A new study by the American Wind Energy Association (AWEA) illustrates just how unreliable wind power is. The study touts wind power surpassing hydropower this year as the renewable power source with the most generation capacity. Nevertheless, wind power is so fickle that it still trails hydropower in terms of power actually produced.
“American wind power is now the number one source of renewable capacity,” said AWEA CEO Tom Kiernan, according to The Hill.
The AWEA study cited electricity capacity statistics for 2015. According to the U.S. Energy Information Administration (EIA), wind power generated 190 million megawatt hours of electricity in 2015. Hydropower, however, generated 249 million megawatt hours. The large gap between wind and hydro power generation occurred despite renewable power mandates in 28 states requiring utilities to purchase and distribute wind power.
According to the EIA, wind turbines generated power at only 32 percent capacity in 2015. Wind power falls short of full capacity for a variety of reasons. The wind may not be blowing at all at a given time. The wind may be blowing too strongly to safely operate wind turbines. The wind may be blowing too light to generate much electricity at a given time. In short, when the wind power industry issues a press release stating a wind power facility can generate enough electricity to power X number of homes, that is the case only in the rare times when the wind is blowing at optimal speed. The true number tends to be less than a third of the wind industry’s claims.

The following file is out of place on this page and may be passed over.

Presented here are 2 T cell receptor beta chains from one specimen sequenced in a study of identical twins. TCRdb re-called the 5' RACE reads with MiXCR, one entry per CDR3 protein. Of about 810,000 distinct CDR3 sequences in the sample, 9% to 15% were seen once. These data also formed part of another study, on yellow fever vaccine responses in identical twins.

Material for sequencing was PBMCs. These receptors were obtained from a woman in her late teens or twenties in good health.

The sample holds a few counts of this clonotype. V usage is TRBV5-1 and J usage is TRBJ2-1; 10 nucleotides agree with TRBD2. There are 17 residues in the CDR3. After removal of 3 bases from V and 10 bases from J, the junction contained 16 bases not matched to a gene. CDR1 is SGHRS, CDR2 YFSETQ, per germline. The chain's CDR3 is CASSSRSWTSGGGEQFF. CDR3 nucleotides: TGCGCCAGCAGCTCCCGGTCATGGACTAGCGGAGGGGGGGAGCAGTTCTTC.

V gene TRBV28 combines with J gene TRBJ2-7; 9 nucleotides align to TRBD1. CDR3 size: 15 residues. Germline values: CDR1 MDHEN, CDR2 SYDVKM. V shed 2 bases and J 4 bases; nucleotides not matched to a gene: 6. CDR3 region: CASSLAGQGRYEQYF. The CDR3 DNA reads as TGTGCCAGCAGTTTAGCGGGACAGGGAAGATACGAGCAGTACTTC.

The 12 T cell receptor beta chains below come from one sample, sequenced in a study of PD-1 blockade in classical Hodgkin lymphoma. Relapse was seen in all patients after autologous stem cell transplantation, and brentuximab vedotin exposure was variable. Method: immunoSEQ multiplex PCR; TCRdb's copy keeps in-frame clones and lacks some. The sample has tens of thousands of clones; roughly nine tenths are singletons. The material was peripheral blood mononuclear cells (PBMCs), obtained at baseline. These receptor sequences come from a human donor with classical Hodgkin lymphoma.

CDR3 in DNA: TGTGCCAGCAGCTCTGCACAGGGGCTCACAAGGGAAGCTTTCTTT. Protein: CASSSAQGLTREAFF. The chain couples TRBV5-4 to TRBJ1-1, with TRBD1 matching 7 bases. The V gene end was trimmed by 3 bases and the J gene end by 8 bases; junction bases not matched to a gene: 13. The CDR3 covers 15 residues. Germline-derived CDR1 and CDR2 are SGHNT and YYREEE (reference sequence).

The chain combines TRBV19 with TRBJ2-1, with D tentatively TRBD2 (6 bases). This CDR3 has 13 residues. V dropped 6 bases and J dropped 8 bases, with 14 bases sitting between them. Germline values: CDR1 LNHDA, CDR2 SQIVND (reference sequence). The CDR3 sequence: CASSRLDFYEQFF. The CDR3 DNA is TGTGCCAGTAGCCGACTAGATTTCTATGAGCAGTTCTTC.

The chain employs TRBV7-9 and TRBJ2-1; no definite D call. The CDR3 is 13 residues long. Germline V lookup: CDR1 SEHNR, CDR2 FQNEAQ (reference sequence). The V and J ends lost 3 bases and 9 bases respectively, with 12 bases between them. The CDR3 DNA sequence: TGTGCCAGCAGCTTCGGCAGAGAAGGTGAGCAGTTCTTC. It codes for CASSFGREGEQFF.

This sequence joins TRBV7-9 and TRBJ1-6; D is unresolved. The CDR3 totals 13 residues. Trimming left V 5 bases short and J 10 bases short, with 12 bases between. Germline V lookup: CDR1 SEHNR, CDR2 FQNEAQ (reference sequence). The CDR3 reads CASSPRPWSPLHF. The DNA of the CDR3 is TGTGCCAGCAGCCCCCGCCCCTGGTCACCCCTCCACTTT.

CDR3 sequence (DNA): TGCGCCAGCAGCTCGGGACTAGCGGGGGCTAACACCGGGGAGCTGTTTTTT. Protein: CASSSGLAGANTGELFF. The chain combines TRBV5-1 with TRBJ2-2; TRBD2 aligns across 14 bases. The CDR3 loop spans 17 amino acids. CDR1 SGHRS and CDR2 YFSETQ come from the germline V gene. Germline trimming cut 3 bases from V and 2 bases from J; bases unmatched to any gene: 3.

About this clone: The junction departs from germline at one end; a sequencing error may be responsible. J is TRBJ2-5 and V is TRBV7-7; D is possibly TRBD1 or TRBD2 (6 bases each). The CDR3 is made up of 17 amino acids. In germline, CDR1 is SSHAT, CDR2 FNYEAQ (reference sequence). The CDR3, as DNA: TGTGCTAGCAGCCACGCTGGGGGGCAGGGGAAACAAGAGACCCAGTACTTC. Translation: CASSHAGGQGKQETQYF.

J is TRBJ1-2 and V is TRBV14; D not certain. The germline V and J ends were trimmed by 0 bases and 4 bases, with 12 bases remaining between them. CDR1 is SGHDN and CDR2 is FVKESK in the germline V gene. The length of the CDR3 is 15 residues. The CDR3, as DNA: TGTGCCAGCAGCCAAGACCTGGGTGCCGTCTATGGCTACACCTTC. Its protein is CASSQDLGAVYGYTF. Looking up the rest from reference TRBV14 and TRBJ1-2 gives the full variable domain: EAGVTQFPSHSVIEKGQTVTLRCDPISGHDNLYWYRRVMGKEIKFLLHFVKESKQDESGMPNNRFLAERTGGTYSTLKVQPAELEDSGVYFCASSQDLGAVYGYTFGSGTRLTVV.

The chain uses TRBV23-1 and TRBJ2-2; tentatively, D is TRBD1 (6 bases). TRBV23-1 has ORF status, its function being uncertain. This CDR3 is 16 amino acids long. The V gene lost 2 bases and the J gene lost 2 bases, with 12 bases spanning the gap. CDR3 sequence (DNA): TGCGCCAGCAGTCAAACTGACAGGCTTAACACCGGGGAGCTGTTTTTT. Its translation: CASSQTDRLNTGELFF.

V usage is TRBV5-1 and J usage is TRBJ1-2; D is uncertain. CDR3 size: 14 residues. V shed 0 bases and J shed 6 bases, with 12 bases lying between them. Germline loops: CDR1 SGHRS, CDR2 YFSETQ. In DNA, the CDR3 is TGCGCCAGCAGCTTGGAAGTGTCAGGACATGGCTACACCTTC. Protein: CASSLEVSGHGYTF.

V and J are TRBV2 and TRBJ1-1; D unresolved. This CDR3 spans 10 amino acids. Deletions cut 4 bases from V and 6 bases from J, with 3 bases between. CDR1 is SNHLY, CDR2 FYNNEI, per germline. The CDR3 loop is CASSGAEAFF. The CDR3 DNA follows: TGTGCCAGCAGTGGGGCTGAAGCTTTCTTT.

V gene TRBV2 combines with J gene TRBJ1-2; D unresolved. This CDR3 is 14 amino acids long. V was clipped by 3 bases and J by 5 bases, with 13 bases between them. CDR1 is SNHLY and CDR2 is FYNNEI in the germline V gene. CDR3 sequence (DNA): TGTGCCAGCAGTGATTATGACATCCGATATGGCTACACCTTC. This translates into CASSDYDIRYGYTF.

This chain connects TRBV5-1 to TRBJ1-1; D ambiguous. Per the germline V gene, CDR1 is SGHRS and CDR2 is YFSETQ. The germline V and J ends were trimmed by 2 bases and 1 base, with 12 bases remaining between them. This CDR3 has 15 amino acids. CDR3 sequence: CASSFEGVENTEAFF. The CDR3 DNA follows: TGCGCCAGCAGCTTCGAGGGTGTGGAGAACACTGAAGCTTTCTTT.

Nuclear power, according to the EIA, operated at 92 percent capacity in 2015. Natural gas and hydropower also operated at higher capacity than wind power, even though these power sources were scaled down to make room for wind power whenever the wind happened to be blowing.
The wind industry seeks to have the American public define the success of wind power by the number of wind turbines built rather than the cost and usefulness of the wind power generated. Wind power remains expensive and unreliable. Policymakers concerned about air pollution and carbon dioxide emissions should recognize there are much more affordable, effective options to wind power – namely nuclear power, hydro power, and natural gas. Nuclear power and hydro power emit no pollution while being more affordable and dependable than wind power. Natural gas emits minimal pollution while being cost-effective with coal power.